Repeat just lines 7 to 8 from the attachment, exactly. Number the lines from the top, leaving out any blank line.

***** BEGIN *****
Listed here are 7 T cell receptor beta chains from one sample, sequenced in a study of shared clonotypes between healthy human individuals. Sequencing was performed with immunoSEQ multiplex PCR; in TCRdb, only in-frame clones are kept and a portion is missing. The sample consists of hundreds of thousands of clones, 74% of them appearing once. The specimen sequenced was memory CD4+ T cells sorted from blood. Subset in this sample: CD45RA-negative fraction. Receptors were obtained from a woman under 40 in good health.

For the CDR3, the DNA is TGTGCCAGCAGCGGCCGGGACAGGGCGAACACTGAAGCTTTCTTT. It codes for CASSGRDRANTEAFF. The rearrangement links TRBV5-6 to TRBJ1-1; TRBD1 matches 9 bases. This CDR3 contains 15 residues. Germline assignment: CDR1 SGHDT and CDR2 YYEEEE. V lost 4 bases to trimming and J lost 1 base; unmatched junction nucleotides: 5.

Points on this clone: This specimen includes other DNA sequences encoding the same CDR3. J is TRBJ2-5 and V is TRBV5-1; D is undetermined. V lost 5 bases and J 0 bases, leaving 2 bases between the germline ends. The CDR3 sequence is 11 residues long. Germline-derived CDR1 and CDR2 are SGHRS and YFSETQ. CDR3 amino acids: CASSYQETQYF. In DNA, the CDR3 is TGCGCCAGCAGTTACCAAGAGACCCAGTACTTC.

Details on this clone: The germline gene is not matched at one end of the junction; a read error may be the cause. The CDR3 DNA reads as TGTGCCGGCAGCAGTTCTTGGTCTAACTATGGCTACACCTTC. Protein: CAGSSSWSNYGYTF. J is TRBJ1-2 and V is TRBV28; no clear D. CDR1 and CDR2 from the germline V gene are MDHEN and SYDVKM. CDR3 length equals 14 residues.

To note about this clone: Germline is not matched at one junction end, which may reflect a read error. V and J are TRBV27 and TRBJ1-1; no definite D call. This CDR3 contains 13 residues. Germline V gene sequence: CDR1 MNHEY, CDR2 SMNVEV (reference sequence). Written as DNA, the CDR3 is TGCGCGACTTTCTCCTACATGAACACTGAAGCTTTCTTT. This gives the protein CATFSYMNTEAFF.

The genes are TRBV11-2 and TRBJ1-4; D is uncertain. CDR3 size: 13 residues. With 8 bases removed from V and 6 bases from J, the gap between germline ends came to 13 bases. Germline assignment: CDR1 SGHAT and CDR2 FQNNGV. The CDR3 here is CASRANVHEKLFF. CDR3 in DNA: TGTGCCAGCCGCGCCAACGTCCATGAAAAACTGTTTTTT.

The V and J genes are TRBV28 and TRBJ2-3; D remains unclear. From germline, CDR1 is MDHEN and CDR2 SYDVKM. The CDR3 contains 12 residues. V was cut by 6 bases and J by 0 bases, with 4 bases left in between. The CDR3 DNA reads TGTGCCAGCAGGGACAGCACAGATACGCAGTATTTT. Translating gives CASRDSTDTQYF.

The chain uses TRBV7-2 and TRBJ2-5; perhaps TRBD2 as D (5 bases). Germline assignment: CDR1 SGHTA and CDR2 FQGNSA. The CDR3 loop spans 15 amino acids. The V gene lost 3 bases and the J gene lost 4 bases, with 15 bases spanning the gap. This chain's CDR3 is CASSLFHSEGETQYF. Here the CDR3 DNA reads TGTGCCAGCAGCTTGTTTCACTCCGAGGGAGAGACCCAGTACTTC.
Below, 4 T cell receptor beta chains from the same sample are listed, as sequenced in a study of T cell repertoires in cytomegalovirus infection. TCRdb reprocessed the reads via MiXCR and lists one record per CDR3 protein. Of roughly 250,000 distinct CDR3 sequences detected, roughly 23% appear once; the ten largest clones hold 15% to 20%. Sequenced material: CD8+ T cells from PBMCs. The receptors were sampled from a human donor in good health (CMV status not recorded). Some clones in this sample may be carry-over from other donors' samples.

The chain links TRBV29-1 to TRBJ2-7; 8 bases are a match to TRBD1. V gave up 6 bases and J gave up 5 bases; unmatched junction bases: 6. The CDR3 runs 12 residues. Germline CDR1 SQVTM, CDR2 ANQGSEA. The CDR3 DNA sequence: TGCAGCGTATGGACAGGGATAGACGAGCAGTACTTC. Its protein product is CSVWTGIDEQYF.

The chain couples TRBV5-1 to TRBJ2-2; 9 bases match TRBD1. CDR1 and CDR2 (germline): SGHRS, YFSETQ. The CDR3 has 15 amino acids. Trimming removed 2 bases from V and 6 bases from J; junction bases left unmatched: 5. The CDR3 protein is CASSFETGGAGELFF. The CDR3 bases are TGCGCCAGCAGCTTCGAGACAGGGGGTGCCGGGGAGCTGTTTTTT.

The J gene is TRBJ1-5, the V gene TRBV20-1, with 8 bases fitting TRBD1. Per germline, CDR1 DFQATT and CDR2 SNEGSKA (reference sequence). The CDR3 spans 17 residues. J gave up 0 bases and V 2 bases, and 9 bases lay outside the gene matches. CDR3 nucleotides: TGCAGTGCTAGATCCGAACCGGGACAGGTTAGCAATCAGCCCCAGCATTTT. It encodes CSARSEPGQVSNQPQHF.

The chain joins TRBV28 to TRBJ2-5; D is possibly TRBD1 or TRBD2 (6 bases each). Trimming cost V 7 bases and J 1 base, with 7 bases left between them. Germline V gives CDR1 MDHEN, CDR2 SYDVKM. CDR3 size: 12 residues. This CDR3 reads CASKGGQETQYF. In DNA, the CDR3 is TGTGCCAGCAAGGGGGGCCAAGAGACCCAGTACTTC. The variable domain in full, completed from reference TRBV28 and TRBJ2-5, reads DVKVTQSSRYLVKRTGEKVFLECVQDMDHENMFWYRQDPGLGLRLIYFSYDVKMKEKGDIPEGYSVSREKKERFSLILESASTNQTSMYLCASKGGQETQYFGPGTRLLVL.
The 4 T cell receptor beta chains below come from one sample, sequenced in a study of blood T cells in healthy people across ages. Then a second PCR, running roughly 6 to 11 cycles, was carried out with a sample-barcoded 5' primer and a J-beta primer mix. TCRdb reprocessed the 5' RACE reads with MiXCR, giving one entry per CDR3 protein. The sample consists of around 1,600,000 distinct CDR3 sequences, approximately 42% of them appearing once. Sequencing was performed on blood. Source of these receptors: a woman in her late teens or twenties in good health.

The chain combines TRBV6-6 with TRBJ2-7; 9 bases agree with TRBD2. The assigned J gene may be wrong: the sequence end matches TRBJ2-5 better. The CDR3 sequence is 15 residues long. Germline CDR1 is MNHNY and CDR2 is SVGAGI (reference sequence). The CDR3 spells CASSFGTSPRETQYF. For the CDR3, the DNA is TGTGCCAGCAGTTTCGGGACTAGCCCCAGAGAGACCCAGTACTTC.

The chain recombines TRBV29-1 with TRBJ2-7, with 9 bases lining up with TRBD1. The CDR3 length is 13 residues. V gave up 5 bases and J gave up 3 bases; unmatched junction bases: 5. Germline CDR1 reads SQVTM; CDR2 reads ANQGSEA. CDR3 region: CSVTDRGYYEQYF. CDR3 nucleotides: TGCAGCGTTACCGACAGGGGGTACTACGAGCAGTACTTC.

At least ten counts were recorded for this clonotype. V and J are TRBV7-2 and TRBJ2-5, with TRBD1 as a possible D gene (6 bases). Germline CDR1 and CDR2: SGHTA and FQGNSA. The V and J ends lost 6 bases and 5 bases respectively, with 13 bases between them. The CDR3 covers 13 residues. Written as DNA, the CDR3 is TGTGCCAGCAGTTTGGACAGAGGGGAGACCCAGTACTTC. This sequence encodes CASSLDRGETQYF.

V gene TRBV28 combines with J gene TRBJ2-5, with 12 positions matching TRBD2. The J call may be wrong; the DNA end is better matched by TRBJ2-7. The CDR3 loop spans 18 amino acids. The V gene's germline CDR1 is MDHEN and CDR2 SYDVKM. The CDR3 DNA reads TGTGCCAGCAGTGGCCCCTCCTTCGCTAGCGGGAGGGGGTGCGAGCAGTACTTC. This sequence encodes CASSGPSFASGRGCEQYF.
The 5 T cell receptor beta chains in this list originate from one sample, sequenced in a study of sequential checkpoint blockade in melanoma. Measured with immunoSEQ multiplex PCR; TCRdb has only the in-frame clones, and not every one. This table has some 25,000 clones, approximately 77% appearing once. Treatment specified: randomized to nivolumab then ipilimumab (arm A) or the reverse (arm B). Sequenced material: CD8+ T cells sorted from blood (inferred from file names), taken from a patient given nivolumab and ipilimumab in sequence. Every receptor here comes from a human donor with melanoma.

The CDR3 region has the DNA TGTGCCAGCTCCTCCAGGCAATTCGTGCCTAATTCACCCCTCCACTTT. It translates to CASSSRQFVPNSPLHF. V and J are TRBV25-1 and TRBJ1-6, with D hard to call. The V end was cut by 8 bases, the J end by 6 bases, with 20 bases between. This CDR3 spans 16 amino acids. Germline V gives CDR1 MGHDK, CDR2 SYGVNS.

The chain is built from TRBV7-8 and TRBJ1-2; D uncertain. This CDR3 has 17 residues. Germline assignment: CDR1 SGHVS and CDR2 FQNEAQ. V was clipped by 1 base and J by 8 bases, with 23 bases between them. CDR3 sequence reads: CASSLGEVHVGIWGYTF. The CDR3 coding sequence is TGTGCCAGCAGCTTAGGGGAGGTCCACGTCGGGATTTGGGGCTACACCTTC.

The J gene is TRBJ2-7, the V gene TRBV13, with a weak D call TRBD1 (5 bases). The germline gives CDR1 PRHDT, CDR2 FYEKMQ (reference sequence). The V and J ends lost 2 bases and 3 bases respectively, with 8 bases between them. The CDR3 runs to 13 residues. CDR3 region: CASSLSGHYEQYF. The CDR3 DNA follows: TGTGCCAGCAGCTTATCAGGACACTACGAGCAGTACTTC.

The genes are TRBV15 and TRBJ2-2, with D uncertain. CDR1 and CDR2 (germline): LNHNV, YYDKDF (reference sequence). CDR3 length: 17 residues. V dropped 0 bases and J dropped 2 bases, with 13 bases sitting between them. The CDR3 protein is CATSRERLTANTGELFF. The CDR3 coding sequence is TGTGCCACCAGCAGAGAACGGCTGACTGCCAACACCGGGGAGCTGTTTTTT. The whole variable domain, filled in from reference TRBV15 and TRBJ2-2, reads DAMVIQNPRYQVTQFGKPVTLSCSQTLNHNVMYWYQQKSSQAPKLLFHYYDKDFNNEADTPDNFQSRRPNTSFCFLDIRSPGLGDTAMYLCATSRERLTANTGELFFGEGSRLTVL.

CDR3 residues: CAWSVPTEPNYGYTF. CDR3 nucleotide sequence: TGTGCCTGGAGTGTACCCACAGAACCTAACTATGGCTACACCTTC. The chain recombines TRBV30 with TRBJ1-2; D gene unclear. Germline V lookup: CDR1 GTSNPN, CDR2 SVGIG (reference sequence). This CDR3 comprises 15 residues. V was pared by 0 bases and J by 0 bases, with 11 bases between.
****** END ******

The V and J genes are TRBV28 and TRBJ2-3; D remains unclear. From germline, CDR1 is MDHEN and CDR2 SYDVKM. The CDR3 contains 12 residues. V was cut by 6 bases and J by 0 bases, with 4 bases left in between. The CDR3 DNA reads TGTGCCAGCAGGGACAGCACAGATACGCAGTATTTT. Translating gives CASRDSTDTQYF.

The chain uses TRBV7-2 and TRBJ2-5; perhaps TRBD2 as D (5 bases). Germline assignment: CDR1 SGHTA and CDR2 FQGNSA. The CDR3 loop spans 15 amino acids. The V gene lost 3 bases and the J gene lost 4 bases, with 15 bases spanning the gap. This chain's CDR3 is CASSLFHSEGETQYF. Here the CDR3 DNA reads TGTGCCAGCAGCTTGTTTCACTCCGAGGGAGAGACCCAGTACTTC.